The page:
Transit blog Mobilizing the Region adds a dose of reality to the controversy over the “Standard Alternative” plan presented by the New York State Department of Transportation at its May 26 BQE EIS stakeholders meeting. That plan calls for the demolition of many homes and land in Willowtown and North Heights area in Brooklyn Heights to bring the road up to federal guidelines.
MtR puts things in perspective:
Mobilizing the Region: In presenting three very preliminary alternatives for the project, the State DOT presented the “Standard” alternative, a concept design that shows the highway alignment if all of the American Association of State Highway and Transportation Officials’ safety and operational standards (for curve radius, lane width, etc.) were applied. Because these standards are largely one-size-fits-all, many are simply inapplicable to an area as built-out as NYC. That said, the Standard alternative provides a useful model by which to measure other (more realistic) alternatives.
Unfortunately, the name “Standard” came off to many members of the public as an adjective, as in “this is the standard way we do things.” Did we mention that the alternative blasts through five blocks of the Brooklyn Heights historic district?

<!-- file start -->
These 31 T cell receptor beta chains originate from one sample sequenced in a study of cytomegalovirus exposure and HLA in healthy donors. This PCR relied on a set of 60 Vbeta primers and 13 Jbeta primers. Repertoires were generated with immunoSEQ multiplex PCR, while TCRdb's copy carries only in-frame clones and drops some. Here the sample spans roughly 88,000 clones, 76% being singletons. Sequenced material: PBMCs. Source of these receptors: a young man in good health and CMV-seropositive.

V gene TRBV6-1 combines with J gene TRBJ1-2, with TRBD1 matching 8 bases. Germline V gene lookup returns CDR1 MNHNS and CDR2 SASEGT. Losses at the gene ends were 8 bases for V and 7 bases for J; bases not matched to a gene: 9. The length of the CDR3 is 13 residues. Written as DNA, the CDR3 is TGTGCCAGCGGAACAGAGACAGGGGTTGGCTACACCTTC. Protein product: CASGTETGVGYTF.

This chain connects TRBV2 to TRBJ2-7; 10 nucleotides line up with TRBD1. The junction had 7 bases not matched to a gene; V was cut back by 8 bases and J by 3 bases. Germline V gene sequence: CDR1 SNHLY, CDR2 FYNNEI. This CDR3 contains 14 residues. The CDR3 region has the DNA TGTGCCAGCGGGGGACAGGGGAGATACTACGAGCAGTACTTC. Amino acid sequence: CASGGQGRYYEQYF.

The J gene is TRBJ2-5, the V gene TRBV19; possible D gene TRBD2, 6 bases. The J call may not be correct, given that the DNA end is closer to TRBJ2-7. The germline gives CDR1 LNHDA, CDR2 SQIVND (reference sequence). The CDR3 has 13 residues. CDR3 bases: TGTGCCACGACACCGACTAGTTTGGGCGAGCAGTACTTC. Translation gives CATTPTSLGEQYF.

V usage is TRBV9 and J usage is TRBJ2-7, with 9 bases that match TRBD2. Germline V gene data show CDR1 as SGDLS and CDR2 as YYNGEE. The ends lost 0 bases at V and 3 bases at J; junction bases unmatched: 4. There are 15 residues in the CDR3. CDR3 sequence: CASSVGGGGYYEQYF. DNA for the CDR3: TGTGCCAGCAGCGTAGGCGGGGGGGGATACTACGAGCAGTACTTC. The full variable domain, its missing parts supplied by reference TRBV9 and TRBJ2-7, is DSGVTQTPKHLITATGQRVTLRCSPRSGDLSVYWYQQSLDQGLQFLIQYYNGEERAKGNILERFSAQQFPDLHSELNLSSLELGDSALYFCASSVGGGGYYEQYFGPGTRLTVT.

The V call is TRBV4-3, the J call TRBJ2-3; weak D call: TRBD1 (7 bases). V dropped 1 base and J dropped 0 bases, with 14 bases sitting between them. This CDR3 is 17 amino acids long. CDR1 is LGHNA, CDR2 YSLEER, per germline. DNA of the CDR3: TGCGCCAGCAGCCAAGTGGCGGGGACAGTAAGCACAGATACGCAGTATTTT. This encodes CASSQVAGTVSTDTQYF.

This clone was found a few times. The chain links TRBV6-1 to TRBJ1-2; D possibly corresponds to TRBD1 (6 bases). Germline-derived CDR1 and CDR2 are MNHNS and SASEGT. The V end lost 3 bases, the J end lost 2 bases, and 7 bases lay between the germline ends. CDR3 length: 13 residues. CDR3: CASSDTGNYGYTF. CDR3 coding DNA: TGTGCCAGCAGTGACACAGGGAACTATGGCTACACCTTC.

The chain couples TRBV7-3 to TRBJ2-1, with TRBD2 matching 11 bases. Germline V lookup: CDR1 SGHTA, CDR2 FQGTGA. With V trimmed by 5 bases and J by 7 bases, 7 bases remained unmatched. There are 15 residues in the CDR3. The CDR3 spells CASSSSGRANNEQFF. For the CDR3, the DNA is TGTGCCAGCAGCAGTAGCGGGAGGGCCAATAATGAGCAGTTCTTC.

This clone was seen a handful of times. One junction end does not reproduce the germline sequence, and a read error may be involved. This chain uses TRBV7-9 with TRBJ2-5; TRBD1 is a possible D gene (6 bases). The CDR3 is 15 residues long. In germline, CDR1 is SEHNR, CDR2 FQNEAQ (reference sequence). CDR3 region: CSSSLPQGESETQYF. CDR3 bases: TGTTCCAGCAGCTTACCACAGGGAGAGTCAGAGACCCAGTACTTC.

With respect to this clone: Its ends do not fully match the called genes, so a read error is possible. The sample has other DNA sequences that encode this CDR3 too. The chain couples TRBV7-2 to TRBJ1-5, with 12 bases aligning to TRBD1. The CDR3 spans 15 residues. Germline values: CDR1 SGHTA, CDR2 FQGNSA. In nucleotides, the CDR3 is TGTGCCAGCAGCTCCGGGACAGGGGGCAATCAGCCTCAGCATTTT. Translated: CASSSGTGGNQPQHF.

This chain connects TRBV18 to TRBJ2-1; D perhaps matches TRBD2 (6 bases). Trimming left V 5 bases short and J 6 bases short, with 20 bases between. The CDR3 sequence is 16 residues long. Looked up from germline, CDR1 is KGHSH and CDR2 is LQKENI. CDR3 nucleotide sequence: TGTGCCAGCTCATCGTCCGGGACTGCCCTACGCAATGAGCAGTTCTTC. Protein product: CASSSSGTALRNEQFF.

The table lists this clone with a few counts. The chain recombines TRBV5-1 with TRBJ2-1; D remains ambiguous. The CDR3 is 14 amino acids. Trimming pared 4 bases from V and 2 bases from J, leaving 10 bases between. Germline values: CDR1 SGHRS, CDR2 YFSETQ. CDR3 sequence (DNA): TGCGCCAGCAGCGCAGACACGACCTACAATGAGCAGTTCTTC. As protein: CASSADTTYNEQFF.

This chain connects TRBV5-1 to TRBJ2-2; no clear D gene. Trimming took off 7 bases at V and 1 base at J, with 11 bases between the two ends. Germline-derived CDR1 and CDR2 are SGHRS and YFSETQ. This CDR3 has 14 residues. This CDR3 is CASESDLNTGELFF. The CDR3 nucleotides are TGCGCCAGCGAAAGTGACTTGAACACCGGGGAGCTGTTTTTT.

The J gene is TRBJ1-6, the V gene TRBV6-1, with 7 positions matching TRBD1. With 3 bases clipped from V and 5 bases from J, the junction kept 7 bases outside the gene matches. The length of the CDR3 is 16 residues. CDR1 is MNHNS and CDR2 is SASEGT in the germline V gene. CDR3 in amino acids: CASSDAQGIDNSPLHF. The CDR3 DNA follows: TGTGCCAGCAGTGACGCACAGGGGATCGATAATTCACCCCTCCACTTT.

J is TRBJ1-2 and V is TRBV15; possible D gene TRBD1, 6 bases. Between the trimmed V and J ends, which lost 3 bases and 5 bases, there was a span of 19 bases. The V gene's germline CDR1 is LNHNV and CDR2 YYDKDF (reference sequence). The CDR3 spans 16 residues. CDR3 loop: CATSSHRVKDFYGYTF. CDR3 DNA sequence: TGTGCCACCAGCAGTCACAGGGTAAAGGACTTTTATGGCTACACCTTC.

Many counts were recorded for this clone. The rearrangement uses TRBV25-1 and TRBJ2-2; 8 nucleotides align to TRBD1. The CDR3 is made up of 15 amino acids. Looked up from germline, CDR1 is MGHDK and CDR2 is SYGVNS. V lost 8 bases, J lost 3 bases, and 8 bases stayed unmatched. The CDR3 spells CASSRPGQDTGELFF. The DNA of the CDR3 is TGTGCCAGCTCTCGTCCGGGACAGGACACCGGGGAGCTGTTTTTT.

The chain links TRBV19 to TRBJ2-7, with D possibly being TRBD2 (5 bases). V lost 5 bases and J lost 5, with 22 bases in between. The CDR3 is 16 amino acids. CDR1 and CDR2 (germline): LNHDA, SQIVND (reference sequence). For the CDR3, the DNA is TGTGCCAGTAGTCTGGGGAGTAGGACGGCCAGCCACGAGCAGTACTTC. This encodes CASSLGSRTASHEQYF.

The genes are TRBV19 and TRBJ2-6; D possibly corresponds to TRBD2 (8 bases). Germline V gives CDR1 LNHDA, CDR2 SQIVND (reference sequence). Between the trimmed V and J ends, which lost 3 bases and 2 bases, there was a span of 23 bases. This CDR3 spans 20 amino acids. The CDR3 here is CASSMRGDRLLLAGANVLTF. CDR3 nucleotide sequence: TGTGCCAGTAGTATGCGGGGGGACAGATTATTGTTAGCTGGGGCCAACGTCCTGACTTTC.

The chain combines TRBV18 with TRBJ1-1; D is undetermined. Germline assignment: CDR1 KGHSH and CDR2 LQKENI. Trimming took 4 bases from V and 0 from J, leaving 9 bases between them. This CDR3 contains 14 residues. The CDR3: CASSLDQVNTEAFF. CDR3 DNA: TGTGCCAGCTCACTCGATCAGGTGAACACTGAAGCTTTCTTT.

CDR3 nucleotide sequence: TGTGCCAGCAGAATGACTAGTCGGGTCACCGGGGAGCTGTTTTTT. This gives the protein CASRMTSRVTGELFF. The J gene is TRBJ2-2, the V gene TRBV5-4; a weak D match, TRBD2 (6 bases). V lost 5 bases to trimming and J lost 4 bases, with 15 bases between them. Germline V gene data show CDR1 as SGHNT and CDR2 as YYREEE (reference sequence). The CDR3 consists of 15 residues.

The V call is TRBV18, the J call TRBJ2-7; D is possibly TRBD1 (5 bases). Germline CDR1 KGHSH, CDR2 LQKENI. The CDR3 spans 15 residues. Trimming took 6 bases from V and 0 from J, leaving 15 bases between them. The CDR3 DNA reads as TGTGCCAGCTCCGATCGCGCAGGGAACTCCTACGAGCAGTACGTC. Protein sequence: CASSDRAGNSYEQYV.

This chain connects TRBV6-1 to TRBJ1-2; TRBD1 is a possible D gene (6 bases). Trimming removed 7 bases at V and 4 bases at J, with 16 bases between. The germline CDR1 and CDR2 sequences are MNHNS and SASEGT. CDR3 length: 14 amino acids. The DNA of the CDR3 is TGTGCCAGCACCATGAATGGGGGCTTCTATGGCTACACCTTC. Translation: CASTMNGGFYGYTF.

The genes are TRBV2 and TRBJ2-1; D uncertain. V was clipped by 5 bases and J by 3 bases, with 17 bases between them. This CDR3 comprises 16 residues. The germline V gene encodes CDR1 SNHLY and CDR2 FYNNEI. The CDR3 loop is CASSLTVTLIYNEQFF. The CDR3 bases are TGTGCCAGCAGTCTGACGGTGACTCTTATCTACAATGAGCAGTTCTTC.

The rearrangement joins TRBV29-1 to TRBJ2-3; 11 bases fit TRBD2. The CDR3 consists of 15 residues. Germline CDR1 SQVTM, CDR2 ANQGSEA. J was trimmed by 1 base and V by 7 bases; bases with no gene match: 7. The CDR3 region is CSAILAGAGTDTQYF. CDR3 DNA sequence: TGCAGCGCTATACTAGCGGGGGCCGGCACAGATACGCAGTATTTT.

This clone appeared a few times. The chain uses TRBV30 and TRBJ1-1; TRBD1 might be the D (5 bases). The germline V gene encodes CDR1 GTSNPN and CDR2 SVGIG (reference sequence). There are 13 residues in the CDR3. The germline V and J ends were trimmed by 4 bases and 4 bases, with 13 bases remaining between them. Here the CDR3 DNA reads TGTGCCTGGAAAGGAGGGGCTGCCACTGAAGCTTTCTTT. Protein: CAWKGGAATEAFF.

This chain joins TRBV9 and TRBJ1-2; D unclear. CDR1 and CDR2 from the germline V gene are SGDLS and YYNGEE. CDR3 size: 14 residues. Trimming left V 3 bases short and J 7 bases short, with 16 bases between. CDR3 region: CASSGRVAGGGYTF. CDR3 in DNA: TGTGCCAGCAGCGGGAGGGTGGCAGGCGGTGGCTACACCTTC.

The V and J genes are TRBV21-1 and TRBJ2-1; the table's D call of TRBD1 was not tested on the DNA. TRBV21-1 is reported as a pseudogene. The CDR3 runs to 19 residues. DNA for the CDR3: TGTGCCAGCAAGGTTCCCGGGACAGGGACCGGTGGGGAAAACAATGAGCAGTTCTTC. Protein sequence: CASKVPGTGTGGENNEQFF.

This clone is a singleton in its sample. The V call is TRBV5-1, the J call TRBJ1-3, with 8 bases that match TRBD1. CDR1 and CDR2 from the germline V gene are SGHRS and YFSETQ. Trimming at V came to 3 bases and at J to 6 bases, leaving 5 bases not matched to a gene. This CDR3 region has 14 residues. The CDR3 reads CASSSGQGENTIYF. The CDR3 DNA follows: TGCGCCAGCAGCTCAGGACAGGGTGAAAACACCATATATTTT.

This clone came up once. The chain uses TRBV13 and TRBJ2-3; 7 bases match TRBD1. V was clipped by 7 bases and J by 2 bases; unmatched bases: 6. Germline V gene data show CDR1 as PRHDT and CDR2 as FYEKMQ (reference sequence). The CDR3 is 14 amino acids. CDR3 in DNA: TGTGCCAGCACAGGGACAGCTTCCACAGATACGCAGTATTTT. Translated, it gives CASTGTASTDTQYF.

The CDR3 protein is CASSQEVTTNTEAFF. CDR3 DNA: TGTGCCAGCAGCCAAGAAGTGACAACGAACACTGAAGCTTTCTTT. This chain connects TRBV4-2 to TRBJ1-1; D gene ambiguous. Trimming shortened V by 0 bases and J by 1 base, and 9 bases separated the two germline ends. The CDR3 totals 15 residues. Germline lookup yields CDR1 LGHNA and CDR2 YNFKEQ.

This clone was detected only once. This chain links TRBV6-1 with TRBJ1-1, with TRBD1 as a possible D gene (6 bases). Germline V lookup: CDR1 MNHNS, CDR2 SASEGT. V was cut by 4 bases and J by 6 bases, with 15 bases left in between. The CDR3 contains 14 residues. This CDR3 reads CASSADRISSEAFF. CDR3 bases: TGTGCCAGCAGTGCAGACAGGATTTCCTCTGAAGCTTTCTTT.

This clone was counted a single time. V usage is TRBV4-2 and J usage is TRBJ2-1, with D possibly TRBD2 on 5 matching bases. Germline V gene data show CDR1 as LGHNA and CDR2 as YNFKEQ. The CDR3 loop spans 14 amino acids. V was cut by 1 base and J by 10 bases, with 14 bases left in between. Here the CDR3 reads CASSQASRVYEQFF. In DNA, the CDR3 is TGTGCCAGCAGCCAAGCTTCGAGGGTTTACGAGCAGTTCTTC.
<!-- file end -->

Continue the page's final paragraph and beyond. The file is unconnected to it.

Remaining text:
To be clear, the State DOT doesn’t plan to make half the neighborhood homeless, and its efforts to include all relevant stakeholders in the design and review process ought to be commended. But the agency isn’t helping its cause by scaring the living daylights out of everyone in the room.
In response to a TSTC letter gently critiquing their presentation, the project manager admitted, “We discussed various ways to present this information to the [stakeholders committee] and in retrospect probably could have been clearer in what we were trying to convey.” He went on to explain that they chose to err on the side of more disclosure rather than risk appearing to do the planning “behind closed doors.”
The BHA has conveyed the attitude that the NYSDOT is simply doing its due diligence here adding that if a Moses like battle were to come of this they’d “know what to do”. Do you think sitting back like this during the early planning stages is the right strategy? What do you think should be done now that’s not being done? Comment below.